Badleigh Vicarage, Wednesday, 8th October 1806
My dear Eliza,
I promised yesterday that just as soon as I had leisure for writing I should send you a full and satisfactory account of Penelope Lambe's accident at Madderstone Abbey; and so I shall begin upon it. Though I fear I may have to leave off at any moment, for there is a great deal of needlework to be done for the little boys at school and Margaret has already opened her workbox and begun to look at me with displeasure.
In yesterday's note I was kind enough to hint at some very peculiar circumstances surrounding Penelope's fall and I do not doubt that since receiving it you have enjoyed all the apprehensions and heightened imaginings which such hints can supply. And I trust my account will not disappoint you, for it was a very strange business indeed - one which I cannot, yet, understand at all.
The first thing you must know is that it all came about because of the ghost - I mean, of course, the Grey Nun of Madderstone.
And, by the by, it occurs to me ...
'Well, Dido,' said Mrs Margaret Kent heavily, 'I daresay that when I was unmarried I had leisure for writing long letters.' She regarded her sister-in-law with the tragic aspectof a saint bound for the pagan arena in Rome. 'I declare it is more than a fortnight since I touched my writing desk.'
'Yes,' said the unrepentant Dido without ceasing to move her pen. 'It is quite one of the evils of matrimony, is it not?'
... it occurs to me, Eliza, that the Grey Nun is a remarkably important lady. The possession of a family ghost confers such dignity! I believe that every family which has any claim at all to grandeur should have a ghost. I consider it a kind of necessary which should be attended to as soon as the fortune is made and the country estate purchased.
Everyone's consequence is increased by the presence of a ghost.
For here are the two Crockford sisters, who are no more than some kind of third cousins to the Harman-Footes of Madderstone, but they must walk their visitor, Penelope, two miles across the fields to see the Grey Nun. Well, not perhaps quite her, for she cannot of course be relied upon to be always at home to morning callers - but at least the ruins in which she is reputed to appear.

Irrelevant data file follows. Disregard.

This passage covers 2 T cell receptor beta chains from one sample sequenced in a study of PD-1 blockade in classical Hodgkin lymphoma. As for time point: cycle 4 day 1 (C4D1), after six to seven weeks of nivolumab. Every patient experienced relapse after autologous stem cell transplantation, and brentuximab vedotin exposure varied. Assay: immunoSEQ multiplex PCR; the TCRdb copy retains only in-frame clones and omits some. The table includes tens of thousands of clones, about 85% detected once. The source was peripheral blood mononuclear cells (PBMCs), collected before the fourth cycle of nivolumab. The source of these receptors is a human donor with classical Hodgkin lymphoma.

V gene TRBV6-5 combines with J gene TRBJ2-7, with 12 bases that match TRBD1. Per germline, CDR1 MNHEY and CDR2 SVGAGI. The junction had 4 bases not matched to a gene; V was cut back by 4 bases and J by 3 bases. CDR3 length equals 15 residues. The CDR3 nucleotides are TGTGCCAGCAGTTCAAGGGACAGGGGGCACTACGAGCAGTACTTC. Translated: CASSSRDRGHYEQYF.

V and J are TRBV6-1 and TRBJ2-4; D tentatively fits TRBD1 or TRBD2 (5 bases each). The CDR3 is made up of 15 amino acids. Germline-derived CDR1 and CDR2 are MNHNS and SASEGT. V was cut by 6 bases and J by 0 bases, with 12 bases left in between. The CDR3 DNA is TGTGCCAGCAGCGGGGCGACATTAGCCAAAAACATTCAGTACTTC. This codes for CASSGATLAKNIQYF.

I said to Penelope, when I was invited to accompany them, 'It is not enough, you know, that we should entertain you with parties and visits while you are here in Badleigh. We cannot send you back to your school in Bath without first chilling your blood and supplying you with nightmares to last a twelvemonth.'
And she, I discovered, was very grateful for the attention. For she had 'never set foot in a real abbey before' and she did 'most sincerely hope that it was very dreadful and just exactly like what one read about in books ...'
Well, she is a sweet-tempered, good-natured girl and sovery pretty that I always find great pleasure in looking at her - but I do not believe that she has more than common sense. However, since she is now lying abed with an injured head, I ought not to speak ill of her, and I confess that her eager naivety suits my taste a great deal better than Lucy Crockford's studied sensibility.
All the while that we were walking to Madderstone ...
'It is a great pity,' said Margaret loudly, 'that Eliza is not here. She is a very fine needlewoman.'
'It is extremely kind of you to say so, Margaret. I shall be sure to pass on the compliment.'
'And so very obliging. Why, last spring, she sewed three shirts for little Frank in as many days.'
'Did she indeed? How remarkable!' Dido resolutely continued with her letter, but a glance across the green baize of the parlour table had shown colour mounting in Margaret's broad cheeks, her narrow mouth tightening. If there was not to be a state of warfare in the house, she must soon lay her pen aside. As she bent her head further over her page she rather fancied that she felt, prickling through her cap, not only the heat of autumn sunshine magnified by the window, but also a disapproving gaze.